1-Minute Summary: COVID-19 in severe asthmatic patients during ongoing treatment with biologicals targeting type 2 inflammation: Results from a multicenter Italian survey

Expert Name
Andrea Matucci, MD
Expert Affiliation
Immunoallergology Unit, Careggi University Hospital, Florence, Italy
Journal
European Journal of Allergy and Clinical Immunology

In this descriptive study the association between severe asthma, biological therapy, and SARS-CoV-2 infection was investigated [1]. A higher risk for viral infections was described previously for asthmatic patients [2,3]. Because SARS-CoV-2 has demonstrated a predisposition to infect the upper and the lower respiratory tract, it may create a higher clinical issue for this patient group [4]. However, it should be noted that there is contradictory evidence published elsewhere that asthmatics are not at increased risk of SARS-CoV-2 infection, or duration or severity of COVID-19 [5]. Moreover, some data even suggests that the subset of patients with Type 2 asthma may carry a reduced risk for COVID-19 outcomes [6].

However, in this Italian study, a multi-center cross-sectional telephone survey was performed in adult severe asthma patients with ongoing treatment with biological therapy [1].

Included were 473 patients, 214 males, mean age 55±12 years. The majority (61%) were atopic and 74.4% suffered from chronic rhinosinusitis. Among patients with comorbid hypertension (21.6%), most patients (79.4%) received ACE inhibitors or angiotensin-receptor blockers. All patients received step-5 treatment according to GINA guidelines.

All patients stayed on biological therapy during the pandemic. Out of 15 patients who underwent a nasopharyngeal swab, 4 tested positive for COVID-19. The proportion of patients that were tested was similar to that reported in an age- and geography-matched population (3.17% vs 3.21%). The prevalence of laboratory-confirmed SARS-CoV-2 infection was 0.8%, and no difference was observed in comparison to data in the matched population (see Table).

Table: Results of nasopharyngeal swab analysis in the survey population and in a matched Italian population [1]

A screenshot of a cell phone Description automatically generated

aISTAT (01/01/2019): Tuscany, Veneto, Emilia-Romagna, Lombardy, Liguria;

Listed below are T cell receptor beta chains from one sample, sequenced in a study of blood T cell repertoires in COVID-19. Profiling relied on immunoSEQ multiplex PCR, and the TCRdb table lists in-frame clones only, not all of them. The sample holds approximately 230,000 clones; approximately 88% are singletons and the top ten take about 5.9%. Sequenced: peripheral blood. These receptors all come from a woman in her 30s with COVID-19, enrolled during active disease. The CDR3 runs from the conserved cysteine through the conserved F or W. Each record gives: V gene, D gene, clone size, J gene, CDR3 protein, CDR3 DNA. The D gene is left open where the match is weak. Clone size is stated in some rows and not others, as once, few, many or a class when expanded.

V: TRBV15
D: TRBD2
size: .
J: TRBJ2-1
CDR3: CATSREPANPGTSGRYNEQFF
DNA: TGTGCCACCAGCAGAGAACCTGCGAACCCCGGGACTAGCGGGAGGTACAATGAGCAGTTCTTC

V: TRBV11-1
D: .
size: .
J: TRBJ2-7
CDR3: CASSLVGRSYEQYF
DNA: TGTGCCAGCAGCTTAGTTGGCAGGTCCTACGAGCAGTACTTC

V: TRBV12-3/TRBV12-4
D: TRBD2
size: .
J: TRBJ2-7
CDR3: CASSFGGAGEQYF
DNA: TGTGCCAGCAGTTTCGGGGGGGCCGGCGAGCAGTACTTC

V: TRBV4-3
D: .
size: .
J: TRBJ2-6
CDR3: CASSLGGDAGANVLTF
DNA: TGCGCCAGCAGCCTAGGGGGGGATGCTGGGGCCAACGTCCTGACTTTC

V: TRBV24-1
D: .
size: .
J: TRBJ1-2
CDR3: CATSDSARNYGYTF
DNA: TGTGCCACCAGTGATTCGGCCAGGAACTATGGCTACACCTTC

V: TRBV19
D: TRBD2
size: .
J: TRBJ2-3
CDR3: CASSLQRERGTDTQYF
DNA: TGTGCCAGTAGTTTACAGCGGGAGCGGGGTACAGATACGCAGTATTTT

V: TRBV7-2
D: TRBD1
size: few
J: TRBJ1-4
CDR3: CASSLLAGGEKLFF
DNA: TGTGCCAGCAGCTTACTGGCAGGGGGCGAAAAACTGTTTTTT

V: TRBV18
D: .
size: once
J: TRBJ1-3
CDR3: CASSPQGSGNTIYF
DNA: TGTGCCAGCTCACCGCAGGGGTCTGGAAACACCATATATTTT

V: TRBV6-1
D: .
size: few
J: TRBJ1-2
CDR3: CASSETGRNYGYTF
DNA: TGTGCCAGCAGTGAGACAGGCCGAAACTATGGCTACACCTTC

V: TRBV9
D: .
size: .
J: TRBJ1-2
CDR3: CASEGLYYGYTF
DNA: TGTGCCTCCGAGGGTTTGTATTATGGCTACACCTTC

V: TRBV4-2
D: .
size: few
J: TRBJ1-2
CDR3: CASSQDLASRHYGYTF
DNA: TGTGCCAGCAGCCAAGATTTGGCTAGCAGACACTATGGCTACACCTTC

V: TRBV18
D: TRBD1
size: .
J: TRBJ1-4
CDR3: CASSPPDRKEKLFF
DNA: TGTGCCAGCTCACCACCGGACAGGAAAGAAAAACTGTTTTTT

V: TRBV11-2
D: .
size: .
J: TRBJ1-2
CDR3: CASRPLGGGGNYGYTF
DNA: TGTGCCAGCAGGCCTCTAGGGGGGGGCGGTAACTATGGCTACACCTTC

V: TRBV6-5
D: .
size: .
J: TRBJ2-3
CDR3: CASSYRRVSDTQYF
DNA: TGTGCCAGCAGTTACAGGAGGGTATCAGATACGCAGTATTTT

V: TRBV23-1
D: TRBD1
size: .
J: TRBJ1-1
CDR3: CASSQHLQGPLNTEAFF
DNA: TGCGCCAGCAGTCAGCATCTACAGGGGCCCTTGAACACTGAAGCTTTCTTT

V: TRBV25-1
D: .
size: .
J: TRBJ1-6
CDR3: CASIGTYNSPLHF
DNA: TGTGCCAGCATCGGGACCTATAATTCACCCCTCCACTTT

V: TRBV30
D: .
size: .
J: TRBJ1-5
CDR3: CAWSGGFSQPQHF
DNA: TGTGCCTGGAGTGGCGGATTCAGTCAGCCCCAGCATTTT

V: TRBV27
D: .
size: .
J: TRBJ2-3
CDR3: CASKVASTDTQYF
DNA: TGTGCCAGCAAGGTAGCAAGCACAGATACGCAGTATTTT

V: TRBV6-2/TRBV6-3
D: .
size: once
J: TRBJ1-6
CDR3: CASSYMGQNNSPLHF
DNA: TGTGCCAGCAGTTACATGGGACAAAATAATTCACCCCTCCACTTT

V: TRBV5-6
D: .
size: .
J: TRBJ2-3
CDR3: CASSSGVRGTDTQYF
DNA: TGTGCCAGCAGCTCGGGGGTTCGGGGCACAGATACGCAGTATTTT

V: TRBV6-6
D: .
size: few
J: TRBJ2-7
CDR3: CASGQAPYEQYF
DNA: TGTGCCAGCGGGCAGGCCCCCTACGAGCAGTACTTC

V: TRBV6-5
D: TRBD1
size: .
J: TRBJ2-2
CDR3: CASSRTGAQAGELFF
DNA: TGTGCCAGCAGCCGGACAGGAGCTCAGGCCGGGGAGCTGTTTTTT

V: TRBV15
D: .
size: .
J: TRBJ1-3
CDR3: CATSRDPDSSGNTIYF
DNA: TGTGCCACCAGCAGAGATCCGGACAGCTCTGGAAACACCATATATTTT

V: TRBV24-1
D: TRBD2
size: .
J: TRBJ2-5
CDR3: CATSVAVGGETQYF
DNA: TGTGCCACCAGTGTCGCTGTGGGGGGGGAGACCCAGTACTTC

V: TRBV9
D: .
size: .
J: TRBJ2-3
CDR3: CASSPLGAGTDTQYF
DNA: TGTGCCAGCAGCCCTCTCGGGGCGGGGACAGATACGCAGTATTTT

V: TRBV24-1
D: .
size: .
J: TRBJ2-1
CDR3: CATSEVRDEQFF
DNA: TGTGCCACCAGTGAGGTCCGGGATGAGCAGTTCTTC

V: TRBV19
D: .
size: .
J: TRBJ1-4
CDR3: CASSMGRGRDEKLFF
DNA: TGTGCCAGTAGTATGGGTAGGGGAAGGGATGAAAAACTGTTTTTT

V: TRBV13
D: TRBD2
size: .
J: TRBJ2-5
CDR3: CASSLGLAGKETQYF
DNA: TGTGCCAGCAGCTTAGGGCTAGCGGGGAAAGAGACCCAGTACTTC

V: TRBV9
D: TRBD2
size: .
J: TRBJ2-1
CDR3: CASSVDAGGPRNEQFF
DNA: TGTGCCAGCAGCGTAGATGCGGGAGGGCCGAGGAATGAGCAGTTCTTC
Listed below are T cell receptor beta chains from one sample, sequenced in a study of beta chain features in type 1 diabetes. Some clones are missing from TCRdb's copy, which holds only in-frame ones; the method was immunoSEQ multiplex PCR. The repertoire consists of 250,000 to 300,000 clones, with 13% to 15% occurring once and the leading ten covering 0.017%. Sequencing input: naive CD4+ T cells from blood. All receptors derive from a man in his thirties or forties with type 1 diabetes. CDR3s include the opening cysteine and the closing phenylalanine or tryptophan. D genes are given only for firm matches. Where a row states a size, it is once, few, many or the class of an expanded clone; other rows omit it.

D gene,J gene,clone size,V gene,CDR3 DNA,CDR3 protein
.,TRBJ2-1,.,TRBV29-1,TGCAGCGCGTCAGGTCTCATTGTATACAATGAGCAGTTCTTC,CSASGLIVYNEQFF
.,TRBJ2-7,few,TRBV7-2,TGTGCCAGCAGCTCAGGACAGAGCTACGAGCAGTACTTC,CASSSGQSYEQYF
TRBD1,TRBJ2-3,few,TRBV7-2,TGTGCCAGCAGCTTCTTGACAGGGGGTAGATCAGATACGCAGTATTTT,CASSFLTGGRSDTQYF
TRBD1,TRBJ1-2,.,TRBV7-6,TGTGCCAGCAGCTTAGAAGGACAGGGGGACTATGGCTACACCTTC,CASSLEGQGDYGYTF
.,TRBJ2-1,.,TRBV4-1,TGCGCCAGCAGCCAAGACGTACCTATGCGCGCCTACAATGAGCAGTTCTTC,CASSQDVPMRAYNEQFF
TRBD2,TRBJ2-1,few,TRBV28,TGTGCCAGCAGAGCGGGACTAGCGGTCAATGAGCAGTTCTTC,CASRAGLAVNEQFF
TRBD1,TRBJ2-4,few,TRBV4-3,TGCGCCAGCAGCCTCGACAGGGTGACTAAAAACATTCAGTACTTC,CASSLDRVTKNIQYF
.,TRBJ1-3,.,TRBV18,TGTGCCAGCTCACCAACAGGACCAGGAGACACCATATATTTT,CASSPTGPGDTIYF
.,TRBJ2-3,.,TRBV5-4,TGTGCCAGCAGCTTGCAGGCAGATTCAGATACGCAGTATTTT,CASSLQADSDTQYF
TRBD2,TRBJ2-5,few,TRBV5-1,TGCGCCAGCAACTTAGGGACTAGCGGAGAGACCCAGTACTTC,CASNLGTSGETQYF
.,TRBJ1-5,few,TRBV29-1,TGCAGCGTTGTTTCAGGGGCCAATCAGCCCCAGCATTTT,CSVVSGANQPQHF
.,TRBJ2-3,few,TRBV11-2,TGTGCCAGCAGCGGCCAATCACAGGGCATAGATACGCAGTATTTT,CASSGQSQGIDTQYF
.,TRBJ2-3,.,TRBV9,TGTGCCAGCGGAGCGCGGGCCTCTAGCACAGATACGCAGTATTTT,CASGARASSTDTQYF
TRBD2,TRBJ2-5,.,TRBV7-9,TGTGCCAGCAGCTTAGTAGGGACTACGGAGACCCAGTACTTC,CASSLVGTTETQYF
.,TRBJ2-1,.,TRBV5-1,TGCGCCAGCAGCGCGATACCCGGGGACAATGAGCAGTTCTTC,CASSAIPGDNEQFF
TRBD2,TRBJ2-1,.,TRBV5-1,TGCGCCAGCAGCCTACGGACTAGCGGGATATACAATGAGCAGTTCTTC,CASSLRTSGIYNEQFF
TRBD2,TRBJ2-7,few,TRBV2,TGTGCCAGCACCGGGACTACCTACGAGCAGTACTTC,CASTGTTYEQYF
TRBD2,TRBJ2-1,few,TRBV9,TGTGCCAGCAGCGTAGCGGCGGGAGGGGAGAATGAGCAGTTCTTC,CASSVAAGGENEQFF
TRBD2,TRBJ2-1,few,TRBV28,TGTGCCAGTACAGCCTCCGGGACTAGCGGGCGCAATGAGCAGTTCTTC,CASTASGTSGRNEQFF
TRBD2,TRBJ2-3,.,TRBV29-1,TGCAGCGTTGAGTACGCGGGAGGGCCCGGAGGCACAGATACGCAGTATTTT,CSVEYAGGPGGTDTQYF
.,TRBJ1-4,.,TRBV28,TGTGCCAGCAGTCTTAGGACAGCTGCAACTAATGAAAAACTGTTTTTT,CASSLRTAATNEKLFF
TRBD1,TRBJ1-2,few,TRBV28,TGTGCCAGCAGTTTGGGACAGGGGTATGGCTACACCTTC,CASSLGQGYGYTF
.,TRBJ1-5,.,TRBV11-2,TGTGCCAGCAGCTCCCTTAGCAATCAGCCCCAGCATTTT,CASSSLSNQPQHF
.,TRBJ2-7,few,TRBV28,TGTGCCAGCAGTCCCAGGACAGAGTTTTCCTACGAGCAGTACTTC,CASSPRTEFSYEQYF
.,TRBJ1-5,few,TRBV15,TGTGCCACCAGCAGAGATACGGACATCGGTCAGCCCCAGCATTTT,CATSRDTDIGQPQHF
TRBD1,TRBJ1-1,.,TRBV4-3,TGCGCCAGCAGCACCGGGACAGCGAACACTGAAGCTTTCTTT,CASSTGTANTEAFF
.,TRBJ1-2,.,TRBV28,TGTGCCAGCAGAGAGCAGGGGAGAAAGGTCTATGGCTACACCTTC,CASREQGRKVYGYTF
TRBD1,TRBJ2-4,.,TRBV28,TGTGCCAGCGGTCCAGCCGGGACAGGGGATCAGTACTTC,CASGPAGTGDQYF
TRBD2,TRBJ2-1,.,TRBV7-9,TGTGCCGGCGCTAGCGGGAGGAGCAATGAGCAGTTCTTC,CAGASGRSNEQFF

bPresenting symptoms compatible with COVID-19 with negative nasopharyngeal swab for SARSCoV-2; CI, Confidence Interval;
cItalian Minister of Internal Affairs (update April 20th, 2020).

Mild COVID-19 was experienced by 2 patients, and 2 patients had severe illness. All 4 patients clinically recovered. Only 1/324 patients receiving treatment interfering with eosinophils and IL-5 developed COVID-19.

A definitive association between severe asthma, biological therapy, and SARS-CoV-2 was not confirmed in the current study. Nonetheless, results suggest that severe asthmatic patients treated with biologicals targeting type 2 inflammation may not have an increased risk for COVID-19.

COVID-19 in severe asthmatic patients during ongoing treatment with biologicals targeting type 2 inflammation: results from a multicenter Italian survey [published online ahead of print, 2020 Jul 27]. Allergy. 20

DOI: 10.1111/all.14516

References

  1. Matucci A, Caminati M, Vivarelli V, et al. COVID-19 in severe asthmatic patients during ongoing treatment with biologicals targeting type 2 inflammation: results from a multicenter Italian survey [published online ahead of print, 2020 Jul 27]. Allergy. 20
  2. Papadopoulos NG, Christodoulou I, Rohde G, et al. Viruses and bacteria in acute asthma exacerbations–a GA2 LEN-DARE systematic review. Allergy. 2011;66:458-468.
  3. Edwards MR, Bartlett NW, Hussell T, Openshaw P, Johnston SL. The microbiology of asthma. Nat Rev Microbiol. 2012;10:459-471.
  4. Jackson DJ, Busse WW, Bacharier LB, et al. Association of respiratory allergy, asthma, and expression of the SARS-CoV-2 receptor ACE2. J Allergy Clin Immunol. 2020;146(1):203.
  5. Grandbastien M, Piotin A, Godet J, et al. SARS-CoV-2 Pneumonia in Hospitalized Asthmatic Patients Did Not Induce Severe Exacerbation. J Allergy Clin Immunol Pract. 2020 Sep;8(8):2600-2607.
  6. Camiolo M, Gauthier M, Kaminski N, Ray A, Wenzel SE. Expression of SARS-CoV-2 receptor ACE2 and coincident host response signature varies by asthma inflammatory phenotype. J Allergy Clin Immunol. 2020 Aug;146(2):315-324.e7.

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